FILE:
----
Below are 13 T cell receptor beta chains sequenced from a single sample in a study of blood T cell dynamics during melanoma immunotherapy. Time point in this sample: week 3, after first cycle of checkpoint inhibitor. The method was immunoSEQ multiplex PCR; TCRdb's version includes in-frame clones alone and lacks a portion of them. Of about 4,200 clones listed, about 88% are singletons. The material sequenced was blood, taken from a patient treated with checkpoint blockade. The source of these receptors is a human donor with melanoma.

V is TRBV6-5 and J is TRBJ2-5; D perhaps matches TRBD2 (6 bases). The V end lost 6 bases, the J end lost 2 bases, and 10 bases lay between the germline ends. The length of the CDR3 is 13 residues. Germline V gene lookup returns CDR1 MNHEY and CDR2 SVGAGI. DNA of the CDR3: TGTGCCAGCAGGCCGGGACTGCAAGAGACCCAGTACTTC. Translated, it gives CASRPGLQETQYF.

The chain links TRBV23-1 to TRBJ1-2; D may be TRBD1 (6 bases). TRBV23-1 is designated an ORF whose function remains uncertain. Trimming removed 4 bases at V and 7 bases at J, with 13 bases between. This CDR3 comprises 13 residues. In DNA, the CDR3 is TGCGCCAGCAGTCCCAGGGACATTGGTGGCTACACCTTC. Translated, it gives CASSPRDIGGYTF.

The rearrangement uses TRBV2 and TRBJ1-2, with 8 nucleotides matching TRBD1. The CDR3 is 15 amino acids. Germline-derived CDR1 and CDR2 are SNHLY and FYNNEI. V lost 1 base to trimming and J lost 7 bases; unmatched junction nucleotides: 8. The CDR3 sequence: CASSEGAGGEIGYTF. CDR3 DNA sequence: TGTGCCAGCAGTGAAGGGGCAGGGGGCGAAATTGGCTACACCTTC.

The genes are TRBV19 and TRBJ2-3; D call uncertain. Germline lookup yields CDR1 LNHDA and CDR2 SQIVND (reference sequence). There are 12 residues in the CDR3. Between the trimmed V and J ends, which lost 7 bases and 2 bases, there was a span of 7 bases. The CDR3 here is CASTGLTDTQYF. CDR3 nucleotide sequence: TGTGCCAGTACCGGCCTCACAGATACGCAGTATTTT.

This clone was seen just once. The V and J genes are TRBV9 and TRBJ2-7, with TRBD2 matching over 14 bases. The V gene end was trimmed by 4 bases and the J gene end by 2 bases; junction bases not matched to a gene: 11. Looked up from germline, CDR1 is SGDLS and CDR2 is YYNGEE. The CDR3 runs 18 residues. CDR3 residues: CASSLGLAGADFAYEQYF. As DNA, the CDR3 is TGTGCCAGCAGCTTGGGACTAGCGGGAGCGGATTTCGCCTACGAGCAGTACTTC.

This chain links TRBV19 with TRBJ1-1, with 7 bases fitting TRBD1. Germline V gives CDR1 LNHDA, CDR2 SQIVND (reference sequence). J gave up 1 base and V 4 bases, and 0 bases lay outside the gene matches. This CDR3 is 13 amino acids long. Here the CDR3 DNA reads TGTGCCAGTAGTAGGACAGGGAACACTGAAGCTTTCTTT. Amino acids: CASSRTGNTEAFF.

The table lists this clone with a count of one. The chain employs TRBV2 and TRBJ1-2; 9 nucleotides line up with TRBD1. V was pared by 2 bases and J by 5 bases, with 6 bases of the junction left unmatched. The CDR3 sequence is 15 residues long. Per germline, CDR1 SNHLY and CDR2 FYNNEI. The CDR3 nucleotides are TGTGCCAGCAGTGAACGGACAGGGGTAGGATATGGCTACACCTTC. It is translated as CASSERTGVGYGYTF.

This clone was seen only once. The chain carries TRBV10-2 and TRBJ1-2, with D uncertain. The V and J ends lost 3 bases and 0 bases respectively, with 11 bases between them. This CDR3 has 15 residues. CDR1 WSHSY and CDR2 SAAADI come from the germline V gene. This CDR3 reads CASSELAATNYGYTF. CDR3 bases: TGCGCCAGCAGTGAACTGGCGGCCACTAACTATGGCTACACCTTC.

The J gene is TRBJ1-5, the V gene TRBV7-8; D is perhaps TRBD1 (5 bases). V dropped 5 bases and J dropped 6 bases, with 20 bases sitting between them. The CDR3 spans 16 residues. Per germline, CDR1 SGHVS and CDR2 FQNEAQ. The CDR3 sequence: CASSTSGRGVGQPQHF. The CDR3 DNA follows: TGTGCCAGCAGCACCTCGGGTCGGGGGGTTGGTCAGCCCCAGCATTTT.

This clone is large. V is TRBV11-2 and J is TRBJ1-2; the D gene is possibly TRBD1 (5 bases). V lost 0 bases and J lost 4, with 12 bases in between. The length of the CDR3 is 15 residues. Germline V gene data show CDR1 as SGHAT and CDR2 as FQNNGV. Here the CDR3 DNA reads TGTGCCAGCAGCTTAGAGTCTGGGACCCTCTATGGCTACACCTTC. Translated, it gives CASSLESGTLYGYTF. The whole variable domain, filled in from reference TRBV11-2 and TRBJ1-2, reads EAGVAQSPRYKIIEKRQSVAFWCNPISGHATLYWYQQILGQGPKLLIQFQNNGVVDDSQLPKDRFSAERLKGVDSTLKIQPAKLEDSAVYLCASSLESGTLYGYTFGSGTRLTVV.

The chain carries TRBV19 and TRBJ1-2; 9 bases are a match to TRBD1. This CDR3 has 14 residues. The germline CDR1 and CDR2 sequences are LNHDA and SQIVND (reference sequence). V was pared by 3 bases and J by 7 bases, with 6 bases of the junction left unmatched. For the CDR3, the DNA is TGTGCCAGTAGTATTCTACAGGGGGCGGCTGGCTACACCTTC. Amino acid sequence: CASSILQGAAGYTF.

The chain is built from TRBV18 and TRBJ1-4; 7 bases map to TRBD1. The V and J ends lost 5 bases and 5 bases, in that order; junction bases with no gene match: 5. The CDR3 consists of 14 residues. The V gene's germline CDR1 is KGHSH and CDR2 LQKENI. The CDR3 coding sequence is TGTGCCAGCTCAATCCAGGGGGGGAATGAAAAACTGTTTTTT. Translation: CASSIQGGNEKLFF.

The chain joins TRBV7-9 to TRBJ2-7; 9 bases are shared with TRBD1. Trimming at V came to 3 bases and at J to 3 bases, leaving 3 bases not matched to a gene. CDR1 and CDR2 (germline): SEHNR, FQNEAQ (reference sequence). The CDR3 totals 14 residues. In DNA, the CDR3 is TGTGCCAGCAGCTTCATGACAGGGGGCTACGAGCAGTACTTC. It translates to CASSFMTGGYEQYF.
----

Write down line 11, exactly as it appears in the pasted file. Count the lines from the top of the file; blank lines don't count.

This clone is large. V is TRBV11-2 and J is TRBJ1-2; the D gene is possibly TRBD1 (5 bases). V lost 0 bases and J lost 4, with 12 bases in between. The length of the CDR3 is 15 residues. Germline V gene data show CDR1 as SGHAT and CDR2 as FQNNGV. Here the CDR3 DNA reads TGTGCCAGCAGCTTAGAGTCTGGGACCCTCTATGGCTACACCTTC. Translated, it gives CASSLESGTLYGYTF. The whole variable domain, filled in from reference TRBV11-2 and TRBJ1-2, reads EAGVAQSPRYKIIEKRQSVAFWCNPISGHATLYWYQQILGQGPKLLIQFQNNGVVDDSQLPKDRFSAERLKGVDSTLKIQPAKLEDSAVYLCASSLESGTLYGYTFGSGTRLTVV.